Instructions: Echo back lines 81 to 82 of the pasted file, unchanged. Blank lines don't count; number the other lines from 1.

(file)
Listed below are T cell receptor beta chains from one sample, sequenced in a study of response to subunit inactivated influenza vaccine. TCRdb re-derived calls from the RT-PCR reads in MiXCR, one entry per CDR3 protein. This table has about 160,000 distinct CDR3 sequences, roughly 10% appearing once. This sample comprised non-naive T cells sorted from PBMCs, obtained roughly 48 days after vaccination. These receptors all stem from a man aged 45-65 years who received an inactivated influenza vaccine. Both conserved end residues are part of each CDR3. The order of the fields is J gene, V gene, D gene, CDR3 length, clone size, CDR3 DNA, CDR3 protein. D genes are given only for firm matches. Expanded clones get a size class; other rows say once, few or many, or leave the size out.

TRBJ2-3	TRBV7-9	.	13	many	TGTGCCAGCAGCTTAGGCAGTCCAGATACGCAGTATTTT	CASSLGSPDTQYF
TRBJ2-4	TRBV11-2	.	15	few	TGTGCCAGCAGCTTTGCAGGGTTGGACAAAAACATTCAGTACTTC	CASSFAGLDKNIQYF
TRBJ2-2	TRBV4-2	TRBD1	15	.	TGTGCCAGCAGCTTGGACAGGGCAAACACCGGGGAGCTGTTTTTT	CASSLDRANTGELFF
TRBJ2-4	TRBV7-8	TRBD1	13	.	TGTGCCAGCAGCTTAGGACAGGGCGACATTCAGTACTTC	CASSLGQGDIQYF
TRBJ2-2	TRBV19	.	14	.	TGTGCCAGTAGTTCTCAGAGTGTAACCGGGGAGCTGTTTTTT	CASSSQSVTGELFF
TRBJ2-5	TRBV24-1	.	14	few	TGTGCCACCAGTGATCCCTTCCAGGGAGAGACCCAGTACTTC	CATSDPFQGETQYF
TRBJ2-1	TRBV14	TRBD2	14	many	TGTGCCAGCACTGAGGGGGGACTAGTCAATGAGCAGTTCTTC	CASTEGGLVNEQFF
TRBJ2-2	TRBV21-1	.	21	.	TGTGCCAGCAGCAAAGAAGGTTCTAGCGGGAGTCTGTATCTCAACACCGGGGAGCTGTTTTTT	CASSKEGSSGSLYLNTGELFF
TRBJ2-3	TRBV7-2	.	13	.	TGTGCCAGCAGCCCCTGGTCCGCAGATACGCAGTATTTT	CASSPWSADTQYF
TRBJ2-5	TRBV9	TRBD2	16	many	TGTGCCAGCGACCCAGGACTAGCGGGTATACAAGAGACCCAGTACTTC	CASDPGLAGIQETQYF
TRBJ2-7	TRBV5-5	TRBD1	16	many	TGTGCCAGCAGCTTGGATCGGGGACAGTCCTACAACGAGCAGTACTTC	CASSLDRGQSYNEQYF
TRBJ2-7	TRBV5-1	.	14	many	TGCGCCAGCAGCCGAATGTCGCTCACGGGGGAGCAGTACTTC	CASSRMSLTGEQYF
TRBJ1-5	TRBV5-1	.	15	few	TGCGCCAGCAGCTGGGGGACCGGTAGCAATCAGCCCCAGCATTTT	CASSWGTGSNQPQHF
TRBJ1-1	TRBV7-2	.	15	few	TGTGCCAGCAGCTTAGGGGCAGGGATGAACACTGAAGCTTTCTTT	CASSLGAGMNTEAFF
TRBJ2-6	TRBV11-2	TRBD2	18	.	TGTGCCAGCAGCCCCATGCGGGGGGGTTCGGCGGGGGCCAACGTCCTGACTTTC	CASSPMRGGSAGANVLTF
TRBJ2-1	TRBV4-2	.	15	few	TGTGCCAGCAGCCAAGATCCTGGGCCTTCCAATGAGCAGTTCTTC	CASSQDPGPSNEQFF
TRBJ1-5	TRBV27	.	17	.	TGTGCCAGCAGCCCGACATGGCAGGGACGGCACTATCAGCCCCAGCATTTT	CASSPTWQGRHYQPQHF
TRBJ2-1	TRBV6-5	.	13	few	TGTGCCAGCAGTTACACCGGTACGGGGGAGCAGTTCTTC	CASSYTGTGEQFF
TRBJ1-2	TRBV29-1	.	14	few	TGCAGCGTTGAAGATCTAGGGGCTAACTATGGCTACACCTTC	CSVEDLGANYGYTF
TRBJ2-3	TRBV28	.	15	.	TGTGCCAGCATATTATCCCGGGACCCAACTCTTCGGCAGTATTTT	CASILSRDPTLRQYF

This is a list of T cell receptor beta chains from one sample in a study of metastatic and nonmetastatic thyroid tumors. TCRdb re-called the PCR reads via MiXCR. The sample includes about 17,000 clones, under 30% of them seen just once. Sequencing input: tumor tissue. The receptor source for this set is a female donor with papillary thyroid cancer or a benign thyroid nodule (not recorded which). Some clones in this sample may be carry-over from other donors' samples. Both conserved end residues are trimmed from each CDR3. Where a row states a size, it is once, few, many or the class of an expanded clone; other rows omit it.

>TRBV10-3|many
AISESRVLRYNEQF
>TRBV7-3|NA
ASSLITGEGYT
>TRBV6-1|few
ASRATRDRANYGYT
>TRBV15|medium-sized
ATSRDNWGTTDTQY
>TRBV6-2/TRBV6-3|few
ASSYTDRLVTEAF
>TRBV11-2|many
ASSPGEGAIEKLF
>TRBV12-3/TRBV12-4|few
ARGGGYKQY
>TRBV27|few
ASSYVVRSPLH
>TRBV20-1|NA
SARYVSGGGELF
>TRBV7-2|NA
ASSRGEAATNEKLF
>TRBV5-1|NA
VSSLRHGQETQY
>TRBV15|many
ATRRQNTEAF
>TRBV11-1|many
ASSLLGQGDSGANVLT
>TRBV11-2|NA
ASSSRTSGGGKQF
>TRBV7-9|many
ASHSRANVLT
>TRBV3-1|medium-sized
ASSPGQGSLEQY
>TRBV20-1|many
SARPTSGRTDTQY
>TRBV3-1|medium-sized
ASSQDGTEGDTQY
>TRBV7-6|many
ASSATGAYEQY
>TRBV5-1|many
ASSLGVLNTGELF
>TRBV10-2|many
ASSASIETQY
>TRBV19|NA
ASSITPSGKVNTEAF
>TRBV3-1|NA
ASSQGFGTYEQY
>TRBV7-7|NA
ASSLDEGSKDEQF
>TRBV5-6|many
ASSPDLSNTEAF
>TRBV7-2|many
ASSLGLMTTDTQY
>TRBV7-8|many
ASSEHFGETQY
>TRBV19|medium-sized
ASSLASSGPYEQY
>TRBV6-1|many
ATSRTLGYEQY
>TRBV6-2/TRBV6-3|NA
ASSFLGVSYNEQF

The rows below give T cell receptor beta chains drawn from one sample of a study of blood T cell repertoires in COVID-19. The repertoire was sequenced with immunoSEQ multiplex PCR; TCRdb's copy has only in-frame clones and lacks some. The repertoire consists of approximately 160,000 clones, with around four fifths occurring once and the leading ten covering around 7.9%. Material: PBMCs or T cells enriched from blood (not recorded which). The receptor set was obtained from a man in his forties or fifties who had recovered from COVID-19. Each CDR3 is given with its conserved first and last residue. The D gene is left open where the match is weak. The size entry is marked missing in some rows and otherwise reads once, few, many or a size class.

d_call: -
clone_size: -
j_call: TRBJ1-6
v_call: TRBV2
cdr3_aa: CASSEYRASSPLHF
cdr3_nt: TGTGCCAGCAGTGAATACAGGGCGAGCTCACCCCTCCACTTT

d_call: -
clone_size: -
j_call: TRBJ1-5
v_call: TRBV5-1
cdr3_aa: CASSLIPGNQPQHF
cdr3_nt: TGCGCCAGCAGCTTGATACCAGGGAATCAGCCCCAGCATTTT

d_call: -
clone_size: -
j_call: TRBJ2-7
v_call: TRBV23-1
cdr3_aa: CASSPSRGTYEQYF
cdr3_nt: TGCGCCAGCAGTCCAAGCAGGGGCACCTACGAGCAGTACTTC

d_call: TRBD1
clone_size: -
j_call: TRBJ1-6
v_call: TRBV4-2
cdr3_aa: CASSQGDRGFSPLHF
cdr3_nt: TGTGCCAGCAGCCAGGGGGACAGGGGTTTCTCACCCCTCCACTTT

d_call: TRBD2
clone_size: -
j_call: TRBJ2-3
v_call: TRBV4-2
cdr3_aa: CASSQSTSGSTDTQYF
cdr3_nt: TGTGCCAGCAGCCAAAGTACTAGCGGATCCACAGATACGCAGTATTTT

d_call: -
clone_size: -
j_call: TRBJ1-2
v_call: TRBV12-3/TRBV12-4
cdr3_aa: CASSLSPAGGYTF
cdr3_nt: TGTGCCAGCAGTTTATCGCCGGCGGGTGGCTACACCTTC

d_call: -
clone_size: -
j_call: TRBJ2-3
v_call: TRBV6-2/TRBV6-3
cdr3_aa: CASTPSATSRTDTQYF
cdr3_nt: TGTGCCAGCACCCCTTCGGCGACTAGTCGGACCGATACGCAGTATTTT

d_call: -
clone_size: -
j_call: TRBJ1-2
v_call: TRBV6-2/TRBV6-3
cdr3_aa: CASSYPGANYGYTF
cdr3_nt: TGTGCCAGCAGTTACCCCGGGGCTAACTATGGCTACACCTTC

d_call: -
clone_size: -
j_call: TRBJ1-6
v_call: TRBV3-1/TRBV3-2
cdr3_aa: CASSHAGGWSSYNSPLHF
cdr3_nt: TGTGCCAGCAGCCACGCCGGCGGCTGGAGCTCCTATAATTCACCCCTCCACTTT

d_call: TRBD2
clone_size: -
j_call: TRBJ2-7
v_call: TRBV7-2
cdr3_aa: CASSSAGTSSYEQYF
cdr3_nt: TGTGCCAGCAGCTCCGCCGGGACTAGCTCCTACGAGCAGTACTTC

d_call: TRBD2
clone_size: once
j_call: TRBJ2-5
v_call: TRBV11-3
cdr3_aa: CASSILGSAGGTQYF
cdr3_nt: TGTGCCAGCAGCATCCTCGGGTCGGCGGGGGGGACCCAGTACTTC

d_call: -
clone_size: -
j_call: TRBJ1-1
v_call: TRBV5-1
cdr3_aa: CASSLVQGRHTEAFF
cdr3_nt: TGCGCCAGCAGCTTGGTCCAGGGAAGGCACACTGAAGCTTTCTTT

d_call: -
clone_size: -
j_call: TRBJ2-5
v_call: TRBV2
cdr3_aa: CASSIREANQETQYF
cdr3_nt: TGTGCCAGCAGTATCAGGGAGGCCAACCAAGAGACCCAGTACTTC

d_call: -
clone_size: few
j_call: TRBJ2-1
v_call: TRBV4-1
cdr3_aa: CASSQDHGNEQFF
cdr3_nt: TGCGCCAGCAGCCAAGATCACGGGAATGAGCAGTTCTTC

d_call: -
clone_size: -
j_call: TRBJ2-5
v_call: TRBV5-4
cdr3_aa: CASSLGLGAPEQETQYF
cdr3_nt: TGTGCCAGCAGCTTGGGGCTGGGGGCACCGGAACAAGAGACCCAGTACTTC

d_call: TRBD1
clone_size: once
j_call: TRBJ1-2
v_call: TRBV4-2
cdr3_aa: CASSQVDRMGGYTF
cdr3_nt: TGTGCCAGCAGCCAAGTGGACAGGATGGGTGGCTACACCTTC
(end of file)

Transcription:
>TRBV6-2/TRBV6-3|NA
ASSFLGVSYNEQF